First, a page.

But that little chapter of dystopia, too, is an allegory for my beliefs. It is interesting that the thread that weaves through all of these books is the lack of choice—some centralized body or individual reducing our lives to algorithms and patterns to save us the "trouble" of ever having to choose anything, to set our feet on the path of "greatest happiness" by saving us from all illness, confusion, angst. And all growth. And if that isn't a temporal version of The Great Eternal Struggle, the battle between good and evil from the beginning to the end, I don't know what is....more
This is very much a middle book—I don't believe this one, alone, would have drawn me into the series. The action is very slow (or do I mean boring?) tThis is very much a middle book—I don't believe this one, alone, would have drawn me into the series. The action is very slow (or do I mean boring?) to start, and I found myself wishing over and over that we weren't shifting between two narrators, though it sort of had to be that way.
Xander (point 1 on the love triangle) is mostly off screen in this one, though we do learn one really interesting tidbit about him, and it was a twist in the plot that I didn't see coming. Cassia was the sole narrator for Matched, but in this the narration shifts between her and Ky (points 2 and 3 in the love triangle). The reader learns a bit more about Cassia and a heck of a lot more about Ky, but Cassia and Ky don't learn much about each other. Which can lead to distance, misunderstandings, and all kinds of "Open your mouth and SAY IT STUPID" moments that we're observing and they're drowning in. Cassia couldn’t have narrated a lot of parts that we see through Ky’s eyes, because she wasn’t there; and it was interesting to learn more about Ky through the things he thinks but doesn’t say; but really, the early parts of the book, Ky’s narration felt so much more like filler than it felt like plot. So much bridge from Book 1 to Book 3. And then there were new characters to keep track of, notably Indie who turns our love triangle into a square.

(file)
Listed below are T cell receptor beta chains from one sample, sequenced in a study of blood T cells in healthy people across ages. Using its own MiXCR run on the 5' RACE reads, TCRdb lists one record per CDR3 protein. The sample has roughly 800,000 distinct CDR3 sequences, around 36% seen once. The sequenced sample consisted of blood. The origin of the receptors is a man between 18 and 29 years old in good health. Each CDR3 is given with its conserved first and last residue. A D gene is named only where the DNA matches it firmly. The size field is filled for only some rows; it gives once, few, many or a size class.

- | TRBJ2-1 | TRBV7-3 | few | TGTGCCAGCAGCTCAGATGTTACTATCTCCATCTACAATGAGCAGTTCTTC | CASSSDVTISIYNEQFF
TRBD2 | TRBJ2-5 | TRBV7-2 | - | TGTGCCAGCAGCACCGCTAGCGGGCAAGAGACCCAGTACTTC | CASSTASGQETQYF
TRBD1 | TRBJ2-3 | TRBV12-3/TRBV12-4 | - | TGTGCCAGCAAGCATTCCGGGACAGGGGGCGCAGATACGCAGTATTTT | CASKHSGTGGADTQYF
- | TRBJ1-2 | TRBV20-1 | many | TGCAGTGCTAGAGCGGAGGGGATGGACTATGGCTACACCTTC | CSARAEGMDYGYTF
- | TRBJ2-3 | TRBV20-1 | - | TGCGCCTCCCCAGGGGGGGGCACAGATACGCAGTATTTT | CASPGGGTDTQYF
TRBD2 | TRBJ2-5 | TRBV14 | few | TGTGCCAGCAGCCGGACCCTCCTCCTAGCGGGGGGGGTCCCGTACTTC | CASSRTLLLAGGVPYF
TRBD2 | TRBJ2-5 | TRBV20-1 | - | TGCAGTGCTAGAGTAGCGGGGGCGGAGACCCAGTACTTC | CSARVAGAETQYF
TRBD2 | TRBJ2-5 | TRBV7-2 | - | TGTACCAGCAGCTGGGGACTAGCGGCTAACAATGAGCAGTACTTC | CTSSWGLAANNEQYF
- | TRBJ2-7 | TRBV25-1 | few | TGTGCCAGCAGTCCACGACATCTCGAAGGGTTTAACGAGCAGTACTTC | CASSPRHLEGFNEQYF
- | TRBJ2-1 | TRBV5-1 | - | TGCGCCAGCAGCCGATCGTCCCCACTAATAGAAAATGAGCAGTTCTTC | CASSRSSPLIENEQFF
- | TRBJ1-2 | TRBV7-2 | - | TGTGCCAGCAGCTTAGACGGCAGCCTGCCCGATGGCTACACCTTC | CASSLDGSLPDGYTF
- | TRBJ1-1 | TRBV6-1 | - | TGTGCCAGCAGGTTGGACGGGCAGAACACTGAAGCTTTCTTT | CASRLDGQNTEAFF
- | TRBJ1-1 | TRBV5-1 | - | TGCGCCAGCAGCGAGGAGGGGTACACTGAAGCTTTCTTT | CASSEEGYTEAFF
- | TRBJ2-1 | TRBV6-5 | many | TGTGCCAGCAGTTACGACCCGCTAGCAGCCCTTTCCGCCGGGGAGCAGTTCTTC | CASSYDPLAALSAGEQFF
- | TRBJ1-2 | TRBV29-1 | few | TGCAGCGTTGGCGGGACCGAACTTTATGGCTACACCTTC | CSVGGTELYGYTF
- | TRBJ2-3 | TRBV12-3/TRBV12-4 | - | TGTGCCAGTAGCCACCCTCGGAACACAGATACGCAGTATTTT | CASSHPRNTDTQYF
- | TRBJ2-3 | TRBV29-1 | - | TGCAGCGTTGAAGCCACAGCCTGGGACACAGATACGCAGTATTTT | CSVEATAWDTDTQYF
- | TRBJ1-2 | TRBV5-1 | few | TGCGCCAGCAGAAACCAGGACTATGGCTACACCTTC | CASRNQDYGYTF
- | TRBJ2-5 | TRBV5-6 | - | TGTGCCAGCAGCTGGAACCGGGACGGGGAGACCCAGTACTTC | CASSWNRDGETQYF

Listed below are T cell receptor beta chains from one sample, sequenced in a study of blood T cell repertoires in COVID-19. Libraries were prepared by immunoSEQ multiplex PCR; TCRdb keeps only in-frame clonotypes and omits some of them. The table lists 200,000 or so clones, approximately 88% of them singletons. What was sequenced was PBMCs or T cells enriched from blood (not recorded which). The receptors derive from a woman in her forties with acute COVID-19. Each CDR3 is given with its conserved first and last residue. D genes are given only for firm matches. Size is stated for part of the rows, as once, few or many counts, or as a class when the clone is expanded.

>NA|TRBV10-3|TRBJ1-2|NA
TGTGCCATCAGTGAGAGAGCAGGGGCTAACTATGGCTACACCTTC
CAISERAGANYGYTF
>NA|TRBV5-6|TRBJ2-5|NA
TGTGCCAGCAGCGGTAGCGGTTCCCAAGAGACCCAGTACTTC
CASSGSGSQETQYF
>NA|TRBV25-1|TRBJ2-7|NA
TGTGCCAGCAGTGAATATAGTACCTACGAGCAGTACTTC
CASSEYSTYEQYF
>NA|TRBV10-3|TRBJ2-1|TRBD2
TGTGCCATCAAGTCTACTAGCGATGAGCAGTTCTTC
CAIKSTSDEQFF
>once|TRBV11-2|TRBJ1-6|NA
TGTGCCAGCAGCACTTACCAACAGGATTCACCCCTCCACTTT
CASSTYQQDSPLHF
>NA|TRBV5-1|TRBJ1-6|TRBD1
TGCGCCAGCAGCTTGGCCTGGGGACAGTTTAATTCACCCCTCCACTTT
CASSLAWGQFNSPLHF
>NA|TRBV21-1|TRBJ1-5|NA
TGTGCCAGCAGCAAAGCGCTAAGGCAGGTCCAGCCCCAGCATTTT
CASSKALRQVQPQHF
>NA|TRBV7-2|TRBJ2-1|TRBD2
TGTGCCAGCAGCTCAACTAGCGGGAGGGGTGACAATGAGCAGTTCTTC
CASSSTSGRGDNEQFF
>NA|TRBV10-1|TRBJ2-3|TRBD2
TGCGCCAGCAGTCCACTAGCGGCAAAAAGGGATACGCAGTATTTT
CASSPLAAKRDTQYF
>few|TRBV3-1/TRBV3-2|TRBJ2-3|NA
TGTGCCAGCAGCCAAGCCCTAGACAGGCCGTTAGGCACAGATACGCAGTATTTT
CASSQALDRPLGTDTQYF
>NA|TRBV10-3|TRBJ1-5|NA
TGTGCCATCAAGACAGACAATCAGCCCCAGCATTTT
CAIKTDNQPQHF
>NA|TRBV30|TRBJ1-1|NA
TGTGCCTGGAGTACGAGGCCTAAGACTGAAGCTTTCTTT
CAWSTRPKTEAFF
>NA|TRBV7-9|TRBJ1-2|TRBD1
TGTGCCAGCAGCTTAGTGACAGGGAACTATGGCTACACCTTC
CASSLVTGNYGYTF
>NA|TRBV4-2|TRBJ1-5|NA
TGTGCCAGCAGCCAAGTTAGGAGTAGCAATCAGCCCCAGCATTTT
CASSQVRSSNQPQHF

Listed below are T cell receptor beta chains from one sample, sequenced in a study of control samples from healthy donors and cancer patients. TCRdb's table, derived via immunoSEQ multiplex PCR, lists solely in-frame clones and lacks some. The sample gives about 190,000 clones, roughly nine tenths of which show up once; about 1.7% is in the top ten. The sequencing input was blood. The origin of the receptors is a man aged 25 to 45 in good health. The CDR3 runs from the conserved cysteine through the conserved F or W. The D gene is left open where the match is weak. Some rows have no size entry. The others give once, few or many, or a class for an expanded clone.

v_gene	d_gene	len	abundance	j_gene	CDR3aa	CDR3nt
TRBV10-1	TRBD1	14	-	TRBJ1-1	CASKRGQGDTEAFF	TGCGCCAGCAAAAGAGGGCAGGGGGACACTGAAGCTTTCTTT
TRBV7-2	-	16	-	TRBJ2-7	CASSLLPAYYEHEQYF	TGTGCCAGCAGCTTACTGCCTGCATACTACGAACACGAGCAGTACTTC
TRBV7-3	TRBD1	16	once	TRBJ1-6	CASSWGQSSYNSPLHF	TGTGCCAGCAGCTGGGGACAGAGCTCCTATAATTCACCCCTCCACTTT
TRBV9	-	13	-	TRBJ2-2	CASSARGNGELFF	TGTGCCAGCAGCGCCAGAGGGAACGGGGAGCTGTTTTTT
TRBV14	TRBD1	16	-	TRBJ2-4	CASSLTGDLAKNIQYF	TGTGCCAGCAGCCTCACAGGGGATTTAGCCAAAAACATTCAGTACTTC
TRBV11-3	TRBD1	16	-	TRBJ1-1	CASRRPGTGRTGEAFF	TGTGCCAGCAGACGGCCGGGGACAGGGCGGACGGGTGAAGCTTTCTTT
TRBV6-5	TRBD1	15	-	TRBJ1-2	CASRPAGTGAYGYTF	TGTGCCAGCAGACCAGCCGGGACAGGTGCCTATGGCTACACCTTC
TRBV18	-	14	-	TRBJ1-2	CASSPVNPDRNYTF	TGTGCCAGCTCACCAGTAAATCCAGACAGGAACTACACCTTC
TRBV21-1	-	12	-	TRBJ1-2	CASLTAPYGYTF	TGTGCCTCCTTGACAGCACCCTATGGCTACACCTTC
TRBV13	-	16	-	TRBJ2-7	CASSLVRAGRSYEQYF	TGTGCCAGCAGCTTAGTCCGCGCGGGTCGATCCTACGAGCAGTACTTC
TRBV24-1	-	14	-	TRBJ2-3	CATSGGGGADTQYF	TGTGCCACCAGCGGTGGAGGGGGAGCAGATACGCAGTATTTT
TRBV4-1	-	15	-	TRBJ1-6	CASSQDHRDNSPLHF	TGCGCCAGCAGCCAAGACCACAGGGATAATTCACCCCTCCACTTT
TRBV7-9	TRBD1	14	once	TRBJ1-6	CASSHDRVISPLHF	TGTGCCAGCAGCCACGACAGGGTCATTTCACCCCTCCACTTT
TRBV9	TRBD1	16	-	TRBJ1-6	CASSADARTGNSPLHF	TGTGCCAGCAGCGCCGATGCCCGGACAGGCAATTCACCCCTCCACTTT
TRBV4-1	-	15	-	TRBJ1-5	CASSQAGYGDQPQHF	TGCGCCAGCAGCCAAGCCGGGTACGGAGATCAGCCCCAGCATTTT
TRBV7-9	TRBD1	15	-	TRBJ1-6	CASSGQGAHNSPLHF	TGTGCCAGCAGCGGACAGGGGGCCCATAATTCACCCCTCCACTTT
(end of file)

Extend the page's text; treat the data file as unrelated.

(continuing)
The second half of the book picked up pace and improved, and curveballs were introduced with increasing frequency. I can honestly say that this book didn’t end up where I thought it would, and that I am more excited to read an ending than I was at the end of Matched, so as a bridge and a middle book Crossed served its purpose. Also, it wasn’t as predictable as Matched because that book had already exhausted the entire plot duplicated from The Giver. So now my curiosity is renewed, and I do look forward to the release of Book 3.
SECOND READ, 29 December 2012
Still quite slow, but I think I understood more this time about what Ky did and didn't do to put the events in motion himself. No wonder The Society wanted to get him out to the fringes and outskirts ASAP. I'm still tired pretty much completely of the done-to-death Love Triangle, and after second read I have to say that Xander legitimately seems like he might be a better choice for Cassia than Ky is....more